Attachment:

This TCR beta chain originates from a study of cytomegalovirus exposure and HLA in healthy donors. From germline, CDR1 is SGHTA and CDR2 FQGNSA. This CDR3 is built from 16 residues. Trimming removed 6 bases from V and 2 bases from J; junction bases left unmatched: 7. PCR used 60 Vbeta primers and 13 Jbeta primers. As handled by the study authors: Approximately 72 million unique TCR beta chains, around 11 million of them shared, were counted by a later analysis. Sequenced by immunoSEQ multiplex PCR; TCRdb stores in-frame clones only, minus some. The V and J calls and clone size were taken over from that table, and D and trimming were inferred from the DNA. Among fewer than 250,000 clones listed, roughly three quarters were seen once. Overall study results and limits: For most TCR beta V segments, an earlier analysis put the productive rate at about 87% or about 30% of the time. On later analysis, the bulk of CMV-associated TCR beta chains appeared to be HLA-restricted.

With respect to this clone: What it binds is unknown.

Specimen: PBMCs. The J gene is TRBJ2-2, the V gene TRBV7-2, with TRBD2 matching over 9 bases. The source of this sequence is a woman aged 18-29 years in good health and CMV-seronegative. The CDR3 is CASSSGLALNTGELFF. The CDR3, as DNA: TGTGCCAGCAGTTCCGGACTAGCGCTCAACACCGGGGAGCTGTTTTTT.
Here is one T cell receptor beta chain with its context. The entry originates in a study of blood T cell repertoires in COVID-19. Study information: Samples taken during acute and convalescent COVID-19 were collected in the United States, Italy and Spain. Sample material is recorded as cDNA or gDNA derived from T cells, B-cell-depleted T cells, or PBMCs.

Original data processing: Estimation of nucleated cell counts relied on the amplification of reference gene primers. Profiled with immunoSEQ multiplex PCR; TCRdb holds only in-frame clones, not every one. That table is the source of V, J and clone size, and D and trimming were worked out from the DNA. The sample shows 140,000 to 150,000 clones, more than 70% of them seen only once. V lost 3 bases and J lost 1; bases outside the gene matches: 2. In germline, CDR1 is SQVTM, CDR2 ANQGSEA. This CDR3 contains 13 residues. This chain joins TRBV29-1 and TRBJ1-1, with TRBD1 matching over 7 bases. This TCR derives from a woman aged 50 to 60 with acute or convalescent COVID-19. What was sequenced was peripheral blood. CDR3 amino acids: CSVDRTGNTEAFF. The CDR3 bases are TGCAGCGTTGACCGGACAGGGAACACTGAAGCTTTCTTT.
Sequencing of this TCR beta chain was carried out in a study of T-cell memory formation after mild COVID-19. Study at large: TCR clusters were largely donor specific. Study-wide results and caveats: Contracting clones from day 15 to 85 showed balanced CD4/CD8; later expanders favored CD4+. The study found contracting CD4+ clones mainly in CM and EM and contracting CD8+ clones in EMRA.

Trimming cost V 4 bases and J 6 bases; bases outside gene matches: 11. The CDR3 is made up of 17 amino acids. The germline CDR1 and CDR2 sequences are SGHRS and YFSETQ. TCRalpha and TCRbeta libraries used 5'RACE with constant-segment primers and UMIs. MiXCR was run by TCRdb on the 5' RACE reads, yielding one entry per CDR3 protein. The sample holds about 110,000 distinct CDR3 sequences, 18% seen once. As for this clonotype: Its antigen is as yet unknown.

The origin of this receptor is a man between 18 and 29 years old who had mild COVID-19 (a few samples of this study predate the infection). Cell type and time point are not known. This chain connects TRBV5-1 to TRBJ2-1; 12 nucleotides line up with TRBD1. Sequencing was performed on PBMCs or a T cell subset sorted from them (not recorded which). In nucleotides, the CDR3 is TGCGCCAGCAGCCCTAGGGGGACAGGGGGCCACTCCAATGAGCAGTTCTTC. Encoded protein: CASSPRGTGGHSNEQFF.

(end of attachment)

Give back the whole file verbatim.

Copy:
This TCR beta chain originates from a study of cytomegalovirus exposure and HLA in healthy donors. From germline, CDR1 is SGHTA and CDR2 FQGNSA. This CDR3 is built from 16 residues. Trimming removed 6 bases from V and 2 bases from J; junction bases left unmatched: 7. PCR used 60 Vbeta primers and 13 Jbeta primers. As handled by the study authors: Approximately 72 million unique TCR beta chains, around 11 million of them shared, were counted by a later analysis. Sequenced by immunoSEQ multiplex PCR; TCRdb stores in-frame clones only, minus some. The V and J calls and clone size were taken over from that table, and D and trimming were inferred from the DNA. Among fewer than 250,000 clones listed, roughly three quarters were seen once. Overall study results and limits: For most TCR beta V segments, an earlier analysis put the productive rate at about 87% or about 30% of the time. On later analysis, the bulk of CMV-associated TCR beta chains appeared to be HLA-restricted.

With respect to this clone: What it binds is unknown.

Specimen: PBMCs. The J gene is TRBJ2-2, the V gene TRBV7-2, with TRBD2 matching over 9 bases. The source of this sequence is a woman aged 18-29 years in good health and CMV-seronegative. The CDR3 is CASSSGLALNTGELFF. The CDR3, as DNA: TGTGCCAGCAGTTCCGGACTAGCGCTCAACACCGGGGAGCTGTTTTTT.
Here is one T cell receptor beta chain with its context. The entry originates in a study of blood T cell repertoires in COVID-19. Study information: Samples taken during acute and convalescent COVID-19 were collected in the United States, Italy and Spain. Sample material is recorded as cDNA or gDNA derived from T cells, B-cell-depleted T cells, or PBMCs.

Original data processing: Estimation of nucleated cell counts relied on the amplification of reference gene primers. Profiled with immunoSEQ multiplex PCR; TCRdb holds only in-frame clones, not every one. That table is the source of V, J and clone size, and D and trimming were worked out from the DNA. The sample shows 140,000 to 150,000 clones, more than 70% of them seen only once. V lost 3 bases and J lost 1; bases outside the gene matches: 2. In germline, CDR1 is SQVTM, CDR2 ANQGSEA. This CDR3 contains 13 residues. This chain joins TRBV29-1 and TRBJ1-1, with TRBD1 matching over 7 bases. This TCR derives from a woman aged 50 to 60 with acute or convalescent COVID-19. What was sequenced was peripheral blood. CDR3 amino acids: CSVDRTGNTEAFF. The CDR3 bases are TGCAGCGTTGACCGGACAGGGAACACTGAAGCTTTCTTT.
Sequencing of this TCR beta chain was carried out in a study of T-cell memory formation after mild COVID-19. Study at large: TCR clusters were largely donor specific. Study-wide results and caveats: Contracting clones from day 15 to 85 showed balanced CD4/CD8; later expanders favored CD4+. The study found contracting CD4+ clones mainly in CM and EM and contracting CD8+ clones in EMRA.

Trimming cost V 4 bases and J 6 bases; bases outside gene matches: 11. The CDR3 is made up of 17 amino acids. The germline CDR1 and CDR2 sequences are SGHRS and YFSETQ. TCRalpha and TCRbeta libraries used 5'RACE with constant-segment primers and UMIs. MiXCR was run by TCRdb on the 5' RACE reads, yielding one entry per CDR3 protein. The sample holds about 110,000 distinct CDR3 sequences, 18% seen once. As for this clonotype: Its antigen is as yet unknown.

The origin of this receptor is a man between 18 and 29 years old who had mild COVID-19 (a few samples of this study predate the infection). Cell type and time point are not known. This chain connects TRBV5-1 to TRBJ2-1; 12 nucleotides line up with TRBD1. Sequencing was performed on PBMCs or a T cell subset sorted from them (not recorded which). In nucleotides, the CDR3 is TGCGCCAGCAGCCCTAGGGGGACAGGGGGCCACTCCAATGAGCAGTTCTTC. Encoded protein: CASSPRGTGGHSNEQFF.